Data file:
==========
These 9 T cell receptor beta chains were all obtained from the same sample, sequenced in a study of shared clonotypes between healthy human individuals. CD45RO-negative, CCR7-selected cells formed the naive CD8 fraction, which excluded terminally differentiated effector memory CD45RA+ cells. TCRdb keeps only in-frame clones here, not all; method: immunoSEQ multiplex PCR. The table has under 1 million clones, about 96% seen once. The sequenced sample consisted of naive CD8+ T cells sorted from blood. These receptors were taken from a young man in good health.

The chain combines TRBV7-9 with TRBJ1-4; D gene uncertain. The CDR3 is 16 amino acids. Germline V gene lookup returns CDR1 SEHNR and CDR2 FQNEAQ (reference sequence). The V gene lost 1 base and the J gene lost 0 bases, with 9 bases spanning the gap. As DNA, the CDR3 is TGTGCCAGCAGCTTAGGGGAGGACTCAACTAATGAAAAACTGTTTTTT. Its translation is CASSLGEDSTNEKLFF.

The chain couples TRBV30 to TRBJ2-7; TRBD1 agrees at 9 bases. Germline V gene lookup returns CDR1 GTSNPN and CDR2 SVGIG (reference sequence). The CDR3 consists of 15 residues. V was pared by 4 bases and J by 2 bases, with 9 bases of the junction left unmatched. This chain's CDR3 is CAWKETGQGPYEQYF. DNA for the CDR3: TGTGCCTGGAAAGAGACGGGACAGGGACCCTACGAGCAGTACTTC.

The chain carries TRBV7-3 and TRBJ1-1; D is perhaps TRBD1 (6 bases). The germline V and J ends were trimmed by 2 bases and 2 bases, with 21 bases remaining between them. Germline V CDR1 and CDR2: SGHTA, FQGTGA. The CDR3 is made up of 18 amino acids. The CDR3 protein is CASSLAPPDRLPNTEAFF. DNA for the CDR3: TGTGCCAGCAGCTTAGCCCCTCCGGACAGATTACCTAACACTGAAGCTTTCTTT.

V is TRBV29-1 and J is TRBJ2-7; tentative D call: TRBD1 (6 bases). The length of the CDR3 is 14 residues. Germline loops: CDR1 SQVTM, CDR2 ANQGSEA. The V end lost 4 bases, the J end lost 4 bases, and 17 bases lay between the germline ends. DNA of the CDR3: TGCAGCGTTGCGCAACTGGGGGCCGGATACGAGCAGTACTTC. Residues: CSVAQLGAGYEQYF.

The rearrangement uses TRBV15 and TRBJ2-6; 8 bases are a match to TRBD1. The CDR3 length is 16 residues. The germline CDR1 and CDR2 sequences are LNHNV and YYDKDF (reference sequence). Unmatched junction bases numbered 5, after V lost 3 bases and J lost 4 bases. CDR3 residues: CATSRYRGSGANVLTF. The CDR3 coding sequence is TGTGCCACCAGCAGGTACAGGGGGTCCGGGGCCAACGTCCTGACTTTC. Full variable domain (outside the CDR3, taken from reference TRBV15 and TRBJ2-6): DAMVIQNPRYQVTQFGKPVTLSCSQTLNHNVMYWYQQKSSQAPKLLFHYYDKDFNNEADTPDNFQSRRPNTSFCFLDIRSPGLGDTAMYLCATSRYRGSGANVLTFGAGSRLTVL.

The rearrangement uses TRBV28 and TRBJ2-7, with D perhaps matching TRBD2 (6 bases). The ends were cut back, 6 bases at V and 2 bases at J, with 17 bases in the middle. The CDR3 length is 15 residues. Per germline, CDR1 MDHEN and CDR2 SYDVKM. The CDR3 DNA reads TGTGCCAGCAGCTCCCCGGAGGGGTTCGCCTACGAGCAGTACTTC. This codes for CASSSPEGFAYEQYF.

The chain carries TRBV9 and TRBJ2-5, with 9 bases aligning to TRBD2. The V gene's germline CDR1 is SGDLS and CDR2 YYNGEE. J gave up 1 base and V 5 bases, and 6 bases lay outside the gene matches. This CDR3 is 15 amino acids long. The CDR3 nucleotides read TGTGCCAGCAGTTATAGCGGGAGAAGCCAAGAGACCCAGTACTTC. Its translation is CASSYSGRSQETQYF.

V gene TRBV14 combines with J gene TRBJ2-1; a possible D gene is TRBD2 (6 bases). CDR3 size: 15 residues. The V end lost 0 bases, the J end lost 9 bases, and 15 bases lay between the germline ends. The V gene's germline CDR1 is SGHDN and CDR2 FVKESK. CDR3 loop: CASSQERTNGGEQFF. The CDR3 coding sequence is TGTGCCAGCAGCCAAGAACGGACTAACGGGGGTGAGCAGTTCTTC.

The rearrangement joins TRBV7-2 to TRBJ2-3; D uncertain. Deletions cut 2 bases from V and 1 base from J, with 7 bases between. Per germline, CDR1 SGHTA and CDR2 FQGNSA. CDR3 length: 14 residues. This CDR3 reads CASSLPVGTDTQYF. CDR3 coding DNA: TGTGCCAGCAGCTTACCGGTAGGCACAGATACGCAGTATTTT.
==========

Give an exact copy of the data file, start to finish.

These 9 T cell receptor beta chains were all obtained from the same sample, sequenced in a study of shared clonotypes between healthy human individuals. CD45RO-negative, CCR7-selected cells formed the naive CD8 fraction, which excluded terminally differentiated effector memory CD45RA+ cells. TCRdb keeps only in-frame clones here, not all; method: immunoSEQ multiplex PCR. The table has under 1 million clones, about 96% seen once. The sequenced sample consisted of naive CD8+ T cells sorted from blood. These receptors were taken from a young man in good health.

The chain combines TRBV7-9 with TRBJ1-4; D gene uncertain. The CDR3 is 16 amino acids. Germline V gene lookup returns CDR1 SEHNR and CDR2 FQNEAQ (reference sequence). The V gene lost 1 base and the J gene lost 0 bases, with 9 bases spanning the gap. As DNA, the CDR3 is TGTGCCAGCAGCTTAGGGGAGGACTCAACTAATGAAAAACTGTTTTTT. Its translation is CASSLGEDSTNEKLFF.

The chain couples TRBV30 to TRBJ2-7; TRBD1 agrees at 9 bases. Germline V gene lookup returns CDR1 GTSNPN and CDR2 SVGIG (reference sequence). The CDR3 consists of 15 residues. V was pared by 4 bases and J by 2 bases, with 9 bases of the junction left unmatched. This chain's CDR3 is CAWKETGQGPYEQYF. DNA for the CDR3: TGTGCCTGGAAAGAGACGGGACAGGGACCCTACGAGCAGTACTTC.

The chain carries TRBV7-3 and TRBJ1-1; D is perhaps TRBD1 (6 bases). The germline V and J ends were trimmed by 2 bases and 2 bases, with 21 bases remaining between them. Germline V CDR1 and CDR2: SGHTA, FQGTGA. The CDR3 is made up of 18 amino acids. The CDR3 protein is CASSLAPPDRLPNTEAFF. DNA for the CDR3: TGTGCCAGCAGCTTAGCCCCTCCGGACAGATTACCTAACACTGAAGCTTTCTTT.

V is TRBV29-1 and J is TRBJ2-7; tentative D call: TRBD1 (6 bases). The length of the CDR3 is 14 residues. Germline loops: CDR1 SQVTM, CDR2 ANQGSEA. The V end lost 4 bases, the J end lost 4 bases, and 17 bases lay between the germline ends. DNA of the CDR3: TGCAGCGTTGCGCAACTGGGGGCCGGATACGAGCAGTACTTC. Residues: CSVAQLGAGYEQYF.

The rearrangement uses TRBV15 and TRBJ2-6; 8 bases are a match to TRBD1. The CDR3 length is 16 residues. The germline CDR1 and CDR2 sequences are LNHNV and YYDKDF (reference sequence). Unmatched junction bases numbered 5, after V lost 3 bases and J lost 4 bases. CDR3 residues: CATSRYRGSGANVLTF. The CDR3 coding sequence is TGTGCCACCAGCAGGTACAGGGGGTCCGGGGCCAACGTCCTGACTTTC. Full variable domain (outside the CDR3, taken from reference TRBV15 and TRBJ2-6): DAMVIQNPRYQVTQFGKPVTLSCSQTLNHNVMYWYQQKSSQAPKLLFHYYDKDFNNEADTPDNFQSRRPNTSFCFLDIRSPGLGDTAMYLCATSRYRGSGANVLTFGAGSRLTVL.

The rearrangement uses TRBV28 and TRBJ2-7, with D perhaps matching TRBD2 (6 bases). The ends were cut back, 6 bases at V and 2 bases at J, with 17 bases in the middle. The CDR3 length is 15 residues. Per germline, CDR1 MDHEN and CDR2 SYDVKM. The CDR3 DNA reads TGTGCCAGCAGCTCCCCGGAGGGGTTCGCCTACGAGCAGTACTTC. This codes for CASSSPEGFAYEQYF.

The chain carries TRBV9 and TRBJ2-5, with 9 bases aligning to TRBD2. The V gene's germline CDR1 is SGDLS and CDR2 YYNGEE. J gave up 1 base and V 5 bases, and 6 bases lay outside the gene matches. This CDR3 is 15 amino acids long. The CDR3 nucleotides read TGTGCCAGCAGTTATAGCGGGAGAAGCCAAGAGACCCAGTACTTC. Its translation is CASSYSGRSQETQYF.

V gene TRBV14 combines with J gene TRBJ2-1; a possible D gene is TRBD2 (6 bases). CDR3 size: 15 residues. The V end lost 0 bases, the J end lost 9 bases, and 15 bases lay between the germline ends. The V gene's germline CDR1 is SGHDN and CDR2 FVKESK. CDR3 loop: CASSQERTNGGEQFF. The CDR3 coding sequence is TGTGCCAGCAGCCAAGAACGGACTAACGGGGGTGAGCAGTTCTTC.

The rearrangement joins TRBV7-2 to TRBJ2-3; D uncertain. Deletions cut 2 bases from V and 1 base from J, with 7 bases between. Per germline, CDR1 SGHTA and CDR2 FQGNSA. CDR3 length: 14 residues. This CDR3 reads CASSLPVGTDTQYF. CDR3 coding DNA: TGTGCCAGCAGCTTACCGGTAGGCACAGATACGCAGTATTTT.